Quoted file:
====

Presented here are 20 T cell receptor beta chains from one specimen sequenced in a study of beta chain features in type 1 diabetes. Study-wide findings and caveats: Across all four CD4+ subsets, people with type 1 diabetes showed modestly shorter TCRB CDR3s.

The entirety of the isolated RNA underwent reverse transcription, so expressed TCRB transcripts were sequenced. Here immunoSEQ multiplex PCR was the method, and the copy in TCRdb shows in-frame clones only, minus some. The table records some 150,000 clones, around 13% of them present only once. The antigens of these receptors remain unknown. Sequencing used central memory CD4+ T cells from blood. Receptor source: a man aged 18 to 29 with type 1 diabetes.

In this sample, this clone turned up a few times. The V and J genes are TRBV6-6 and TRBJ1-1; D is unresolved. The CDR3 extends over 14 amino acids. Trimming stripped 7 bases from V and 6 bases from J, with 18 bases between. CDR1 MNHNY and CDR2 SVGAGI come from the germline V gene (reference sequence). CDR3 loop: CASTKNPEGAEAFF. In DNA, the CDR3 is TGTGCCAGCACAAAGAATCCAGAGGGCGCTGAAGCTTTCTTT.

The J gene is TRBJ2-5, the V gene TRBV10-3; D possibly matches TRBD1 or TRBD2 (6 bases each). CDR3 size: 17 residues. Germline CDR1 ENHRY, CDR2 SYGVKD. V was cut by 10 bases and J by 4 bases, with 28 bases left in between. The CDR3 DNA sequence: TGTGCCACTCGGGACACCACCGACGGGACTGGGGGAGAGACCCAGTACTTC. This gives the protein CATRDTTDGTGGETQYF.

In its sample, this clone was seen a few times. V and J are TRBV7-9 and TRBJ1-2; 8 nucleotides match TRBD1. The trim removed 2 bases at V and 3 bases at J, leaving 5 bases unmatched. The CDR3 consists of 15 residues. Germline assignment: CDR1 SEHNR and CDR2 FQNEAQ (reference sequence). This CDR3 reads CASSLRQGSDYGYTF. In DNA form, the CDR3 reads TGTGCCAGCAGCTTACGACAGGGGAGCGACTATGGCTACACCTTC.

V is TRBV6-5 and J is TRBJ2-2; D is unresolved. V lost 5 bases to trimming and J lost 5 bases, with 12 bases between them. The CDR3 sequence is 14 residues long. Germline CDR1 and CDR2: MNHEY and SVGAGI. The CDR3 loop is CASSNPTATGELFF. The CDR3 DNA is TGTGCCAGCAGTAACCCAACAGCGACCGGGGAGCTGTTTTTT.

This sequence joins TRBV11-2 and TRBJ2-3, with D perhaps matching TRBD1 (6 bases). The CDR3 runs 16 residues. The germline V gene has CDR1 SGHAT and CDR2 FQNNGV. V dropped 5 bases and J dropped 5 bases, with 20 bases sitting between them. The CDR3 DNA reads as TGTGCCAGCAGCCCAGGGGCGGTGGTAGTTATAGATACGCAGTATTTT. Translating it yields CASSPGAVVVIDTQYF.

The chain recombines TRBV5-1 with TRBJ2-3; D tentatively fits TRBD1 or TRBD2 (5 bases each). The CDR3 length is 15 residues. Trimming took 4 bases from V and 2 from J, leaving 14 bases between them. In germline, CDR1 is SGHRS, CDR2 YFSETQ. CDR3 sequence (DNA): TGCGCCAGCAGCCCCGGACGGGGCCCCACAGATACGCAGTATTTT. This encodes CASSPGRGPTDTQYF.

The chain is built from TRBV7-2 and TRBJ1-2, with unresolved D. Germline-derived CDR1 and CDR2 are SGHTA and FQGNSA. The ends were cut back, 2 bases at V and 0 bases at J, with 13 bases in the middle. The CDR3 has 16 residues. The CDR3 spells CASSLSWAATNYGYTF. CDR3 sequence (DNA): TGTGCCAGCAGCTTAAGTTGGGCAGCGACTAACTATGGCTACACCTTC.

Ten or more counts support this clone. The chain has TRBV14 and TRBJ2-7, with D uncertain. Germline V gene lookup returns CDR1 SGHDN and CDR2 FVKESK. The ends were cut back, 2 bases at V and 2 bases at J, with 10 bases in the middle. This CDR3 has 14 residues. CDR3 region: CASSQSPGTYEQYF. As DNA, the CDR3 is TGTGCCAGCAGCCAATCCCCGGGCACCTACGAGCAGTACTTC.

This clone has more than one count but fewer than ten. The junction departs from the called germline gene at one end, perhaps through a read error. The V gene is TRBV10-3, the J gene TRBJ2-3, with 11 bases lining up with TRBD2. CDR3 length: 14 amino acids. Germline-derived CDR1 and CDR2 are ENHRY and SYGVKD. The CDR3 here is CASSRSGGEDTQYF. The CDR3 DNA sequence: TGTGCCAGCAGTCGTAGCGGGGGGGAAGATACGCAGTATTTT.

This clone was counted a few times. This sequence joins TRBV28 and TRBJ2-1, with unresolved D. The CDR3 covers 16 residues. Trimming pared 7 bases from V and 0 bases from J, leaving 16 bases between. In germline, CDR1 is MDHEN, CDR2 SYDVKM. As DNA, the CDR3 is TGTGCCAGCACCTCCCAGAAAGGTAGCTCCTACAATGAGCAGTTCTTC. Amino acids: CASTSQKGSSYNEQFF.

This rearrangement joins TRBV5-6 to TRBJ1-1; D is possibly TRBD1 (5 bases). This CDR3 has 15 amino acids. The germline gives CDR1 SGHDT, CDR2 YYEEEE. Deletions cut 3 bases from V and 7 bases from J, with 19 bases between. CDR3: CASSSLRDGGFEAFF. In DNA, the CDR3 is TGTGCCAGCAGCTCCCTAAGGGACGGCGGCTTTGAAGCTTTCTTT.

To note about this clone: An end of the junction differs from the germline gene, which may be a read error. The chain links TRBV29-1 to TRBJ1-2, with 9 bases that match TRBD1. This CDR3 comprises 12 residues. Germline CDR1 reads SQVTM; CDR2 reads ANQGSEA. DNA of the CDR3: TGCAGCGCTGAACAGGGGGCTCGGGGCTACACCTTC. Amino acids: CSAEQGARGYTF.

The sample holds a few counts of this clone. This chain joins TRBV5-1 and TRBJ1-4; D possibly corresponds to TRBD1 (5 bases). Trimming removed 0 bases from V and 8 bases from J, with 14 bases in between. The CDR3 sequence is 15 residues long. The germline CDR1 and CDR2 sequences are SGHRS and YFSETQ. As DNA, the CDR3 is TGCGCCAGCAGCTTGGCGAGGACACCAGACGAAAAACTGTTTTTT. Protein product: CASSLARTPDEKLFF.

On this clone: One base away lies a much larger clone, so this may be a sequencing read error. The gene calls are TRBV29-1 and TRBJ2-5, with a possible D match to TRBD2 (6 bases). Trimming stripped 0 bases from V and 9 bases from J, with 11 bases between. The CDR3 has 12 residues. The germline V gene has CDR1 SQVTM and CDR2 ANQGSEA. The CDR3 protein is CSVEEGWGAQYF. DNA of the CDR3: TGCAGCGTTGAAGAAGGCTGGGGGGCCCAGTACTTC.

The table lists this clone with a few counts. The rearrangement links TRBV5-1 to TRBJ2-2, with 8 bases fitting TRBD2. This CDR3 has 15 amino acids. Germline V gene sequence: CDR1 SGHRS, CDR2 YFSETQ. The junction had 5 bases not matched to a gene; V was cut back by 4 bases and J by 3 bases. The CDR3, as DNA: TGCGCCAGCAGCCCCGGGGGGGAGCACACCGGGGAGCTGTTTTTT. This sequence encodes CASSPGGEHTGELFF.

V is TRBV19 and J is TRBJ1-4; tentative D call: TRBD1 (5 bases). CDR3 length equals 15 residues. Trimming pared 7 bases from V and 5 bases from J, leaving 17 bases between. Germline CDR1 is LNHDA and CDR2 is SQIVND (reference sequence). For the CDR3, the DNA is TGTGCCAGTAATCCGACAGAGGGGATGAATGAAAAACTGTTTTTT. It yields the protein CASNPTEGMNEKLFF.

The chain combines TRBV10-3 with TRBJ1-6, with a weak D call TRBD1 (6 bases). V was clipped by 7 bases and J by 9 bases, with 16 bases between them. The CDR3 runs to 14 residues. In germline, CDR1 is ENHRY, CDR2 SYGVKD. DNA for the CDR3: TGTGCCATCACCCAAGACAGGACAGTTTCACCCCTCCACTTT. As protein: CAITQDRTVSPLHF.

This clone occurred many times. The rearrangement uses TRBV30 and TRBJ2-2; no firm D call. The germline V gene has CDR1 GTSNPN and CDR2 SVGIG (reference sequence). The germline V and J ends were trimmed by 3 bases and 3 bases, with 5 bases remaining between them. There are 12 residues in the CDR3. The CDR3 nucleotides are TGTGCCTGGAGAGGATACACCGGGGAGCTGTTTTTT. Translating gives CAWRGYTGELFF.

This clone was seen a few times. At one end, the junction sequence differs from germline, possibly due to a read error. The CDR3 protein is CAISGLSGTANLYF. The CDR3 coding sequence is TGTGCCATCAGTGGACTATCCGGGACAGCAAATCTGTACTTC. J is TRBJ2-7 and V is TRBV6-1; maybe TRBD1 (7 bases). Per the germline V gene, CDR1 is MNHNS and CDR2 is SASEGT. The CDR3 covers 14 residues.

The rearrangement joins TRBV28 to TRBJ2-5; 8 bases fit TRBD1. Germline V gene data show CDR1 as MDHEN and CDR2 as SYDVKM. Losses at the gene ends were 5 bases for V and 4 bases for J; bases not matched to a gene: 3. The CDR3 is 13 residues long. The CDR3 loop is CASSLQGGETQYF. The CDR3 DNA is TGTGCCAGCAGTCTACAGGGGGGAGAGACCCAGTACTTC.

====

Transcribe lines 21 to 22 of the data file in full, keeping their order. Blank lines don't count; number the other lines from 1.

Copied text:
This clone was seen a few times. At one end, the junction sequence differs from germline, possibly due to a read error. The CDR3 protein is CAISGLSGTANLYF. The CDR3 coding sequence is TGTGCCATCAGTGGACTATCCGGGACAGCAAATCTGTACTTC. J is TRBJ2-7 and V is TRBV6-1; maybe TRBD1 (7 bases). Per the germline V gene, CDR1 is MNHNS and CDR2 is SASEGT. The CDR3 covers 14 residues.

The rearrangement joins TRBV28 to TRBJ2-5; 8 bases fit TRBD1. Germline V gene data show CDR1 as MDHEN and CDR2 as SYDVKM. Losses at the gene ends were 5 bases for V and 4 bases for J; bases not matched to a gene: 3. The CDR3 is 13 residues long. The CDR3 loop is CASSLQGGETQYF. The CDR3 DNA is TGTGCCAGCAGTCTACAGGGGGGAGAGACCCAGTACTTC.